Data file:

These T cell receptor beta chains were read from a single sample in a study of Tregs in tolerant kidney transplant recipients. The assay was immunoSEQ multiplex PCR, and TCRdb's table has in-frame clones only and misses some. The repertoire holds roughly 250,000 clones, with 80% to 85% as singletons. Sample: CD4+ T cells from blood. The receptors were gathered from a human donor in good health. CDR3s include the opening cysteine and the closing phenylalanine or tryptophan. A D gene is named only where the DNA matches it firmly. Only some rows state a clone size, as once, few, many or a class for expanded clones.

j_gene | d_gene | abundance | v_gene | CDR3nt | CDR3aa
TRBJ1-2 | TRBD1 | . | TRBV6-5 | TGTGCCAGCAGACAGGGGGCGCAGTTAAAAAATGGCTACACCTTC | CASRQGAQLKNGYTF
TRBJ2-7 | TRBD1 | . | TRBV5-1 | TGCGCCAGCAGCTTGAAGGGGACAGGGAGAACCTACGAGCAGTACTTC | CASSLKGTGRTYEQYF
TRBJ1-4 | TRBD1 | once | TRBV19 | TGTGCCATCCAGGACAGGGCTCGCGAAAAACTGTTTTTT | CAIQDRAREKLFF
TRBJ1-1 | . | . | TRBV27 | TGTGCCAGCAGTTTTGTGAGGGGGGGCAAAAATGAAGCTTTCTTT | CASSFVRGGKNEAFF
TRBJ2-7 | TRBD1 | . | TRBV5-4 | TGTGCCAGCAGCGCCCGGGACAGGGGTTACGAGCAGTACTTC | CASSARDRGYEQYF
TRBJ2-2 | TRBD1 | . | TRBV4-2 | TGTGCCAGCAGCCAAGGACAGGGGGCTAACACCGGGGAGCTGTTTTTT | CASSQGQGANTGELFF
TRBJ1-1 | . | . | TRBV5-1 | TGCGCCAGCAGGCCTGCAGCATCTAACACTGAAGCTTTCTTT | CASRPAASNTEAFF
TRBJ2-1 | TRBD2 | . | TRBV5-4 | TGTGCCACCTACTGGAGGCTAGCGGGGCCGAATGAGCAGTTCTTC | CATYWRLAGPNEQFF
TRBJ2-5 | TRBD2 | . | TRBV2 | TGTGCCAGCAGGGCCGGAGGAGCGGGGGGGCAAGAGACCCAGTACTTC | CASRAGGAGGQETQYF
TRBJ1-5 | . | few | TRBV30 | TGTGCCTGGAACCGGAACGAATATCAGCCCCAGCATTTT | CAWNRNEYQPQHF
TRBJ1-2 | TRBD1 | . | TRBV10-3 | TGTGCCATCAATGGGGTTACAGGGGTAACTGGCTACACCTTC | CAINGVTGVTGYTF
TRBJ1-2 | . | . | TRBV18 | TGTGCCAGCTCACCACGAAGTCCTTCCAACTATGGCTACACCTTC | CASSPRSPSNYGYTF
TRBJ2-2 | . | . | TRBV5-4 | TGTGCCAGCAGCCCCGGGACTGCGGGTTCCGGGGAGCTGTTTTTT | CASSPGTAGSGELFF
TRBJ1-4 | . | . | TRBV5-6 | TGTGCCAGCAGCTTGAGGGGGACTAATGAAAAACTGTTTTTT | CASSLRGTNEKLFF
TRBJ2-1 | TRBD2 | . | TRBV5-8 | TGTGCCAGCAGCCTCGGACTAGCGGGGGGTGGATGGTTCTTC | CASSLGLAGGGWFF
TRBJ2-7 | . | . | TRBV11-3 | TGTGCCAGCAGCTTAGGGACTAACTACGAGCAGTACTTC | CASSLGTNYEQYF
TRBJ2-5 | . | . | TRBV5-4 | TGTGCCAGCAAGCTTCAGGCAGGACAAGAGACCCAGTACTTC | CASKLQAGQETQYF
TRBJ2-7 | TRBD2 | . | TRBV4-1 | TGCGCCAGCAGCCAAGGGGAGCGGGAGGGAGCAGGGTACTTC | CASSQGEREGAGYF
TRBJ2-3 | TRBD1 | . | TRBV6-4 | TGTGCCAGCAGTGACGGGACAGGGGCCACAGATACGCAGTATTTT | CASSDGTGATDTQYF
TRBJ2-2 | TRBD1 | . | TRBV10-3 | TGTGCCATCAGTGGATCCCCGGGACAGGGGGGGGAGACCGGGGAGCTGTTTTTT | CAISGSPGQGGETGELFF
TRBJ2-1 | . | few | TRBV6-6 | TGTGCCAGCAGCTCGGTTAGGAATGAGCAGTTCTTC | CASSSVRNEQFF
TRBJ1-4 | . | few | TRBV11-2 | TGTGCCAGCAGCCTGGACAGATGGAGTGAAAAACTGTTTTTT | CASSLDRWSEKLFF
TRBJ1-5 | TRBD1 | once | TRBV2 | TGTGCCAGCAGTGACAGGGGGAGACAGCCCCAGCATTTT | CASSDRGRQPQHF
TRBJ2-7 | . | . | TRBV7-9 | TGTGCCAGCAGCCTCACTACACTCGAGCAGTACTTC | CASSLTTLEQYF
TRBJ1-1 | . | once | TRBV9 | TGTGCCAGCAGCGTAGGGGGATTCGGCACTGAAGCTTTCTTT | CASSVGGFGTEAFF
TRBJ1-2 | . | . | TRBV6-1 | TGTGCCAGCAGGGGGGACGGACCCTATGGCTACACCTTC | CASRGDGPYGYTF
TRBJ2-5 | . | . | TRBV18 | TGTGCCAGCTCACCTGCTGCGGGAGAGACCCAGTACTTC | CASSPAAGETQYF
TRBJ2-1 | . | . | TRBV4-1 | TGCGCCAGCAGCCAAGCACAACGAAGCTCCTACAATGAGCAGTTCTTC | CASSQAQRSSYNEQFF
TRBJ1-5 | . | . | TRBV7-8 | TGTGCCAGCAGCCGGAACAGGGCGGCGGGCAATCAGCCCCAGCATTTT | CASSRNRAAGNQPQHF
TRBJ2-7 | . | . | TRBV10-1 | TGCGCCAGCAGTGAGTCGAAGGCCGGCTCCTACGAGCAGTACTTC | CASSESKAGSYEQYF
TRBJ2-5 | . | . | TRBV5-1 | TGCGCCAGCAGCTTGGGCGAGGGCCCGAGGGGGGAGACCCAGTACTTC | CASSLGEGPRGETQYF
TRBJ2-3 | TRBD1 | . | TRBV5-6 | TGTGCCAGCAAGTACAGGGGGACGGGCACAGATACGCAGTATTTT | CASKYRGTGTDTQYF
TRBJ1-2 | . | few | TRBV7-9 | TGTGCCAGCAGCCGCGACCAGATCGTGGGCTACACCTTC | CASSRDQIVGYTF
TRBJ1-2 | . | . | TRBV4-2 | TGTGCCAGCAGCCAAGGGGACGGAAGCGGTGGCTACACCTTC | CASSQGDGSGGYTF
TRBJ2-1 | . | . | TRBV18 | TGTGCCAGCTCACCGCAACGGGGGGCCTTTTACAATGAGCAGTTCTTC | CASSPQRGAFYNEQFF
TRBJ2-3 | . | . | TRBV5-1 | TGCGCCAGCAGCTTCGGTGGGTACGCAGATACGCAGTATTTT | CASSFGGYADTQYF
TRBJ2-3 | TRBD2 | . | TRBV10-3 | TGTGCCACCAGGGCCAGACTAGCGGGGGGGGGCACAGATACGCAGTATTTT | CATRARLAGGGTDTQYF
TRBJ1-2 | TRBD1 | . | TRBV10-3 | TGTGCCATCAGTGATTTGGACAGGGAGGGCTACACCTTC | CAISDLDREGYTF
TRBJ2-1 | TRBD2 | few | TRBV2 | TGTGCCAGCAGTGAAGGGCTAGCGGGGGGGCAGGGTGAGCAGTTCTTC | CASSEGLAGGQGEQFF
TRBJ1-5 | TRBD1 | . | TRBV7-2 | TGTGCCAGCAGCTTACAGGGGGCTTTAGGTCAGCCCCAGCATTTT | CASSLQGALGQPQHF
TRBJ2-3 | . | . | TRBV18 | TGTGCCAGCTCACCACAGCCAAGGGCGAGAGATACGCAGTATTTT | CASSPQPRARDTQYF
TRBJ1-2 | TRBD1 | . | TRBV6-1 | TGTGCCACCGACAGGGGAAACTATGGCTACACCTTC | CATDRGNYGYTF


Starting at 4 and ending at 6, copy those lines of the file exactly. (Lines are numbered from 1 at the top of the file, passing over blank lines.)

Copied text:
TRBJ2-7 | TRBD1 | . | TRBV5-1 | TGCGCCAGCAGCTTGAAGGGGACAGGGAGAACCTACGAGCAGTACTTC | CASSLKGTGRTYEQYF
TRBJ1-4 | TRBD1 | once | TRBV19 | TGTGCCATCCAGGACAGGGCTCGCGAAAAACTGTTTTTT | CAIQDRAREKLFF
TRBJ1-1 | . | . | TRBV27 | TGTGCCAGCAGTTTTGTGAGGGGGGGCAAAAATGAAGCTTTCTTT | CASSFVRGGKNEAFF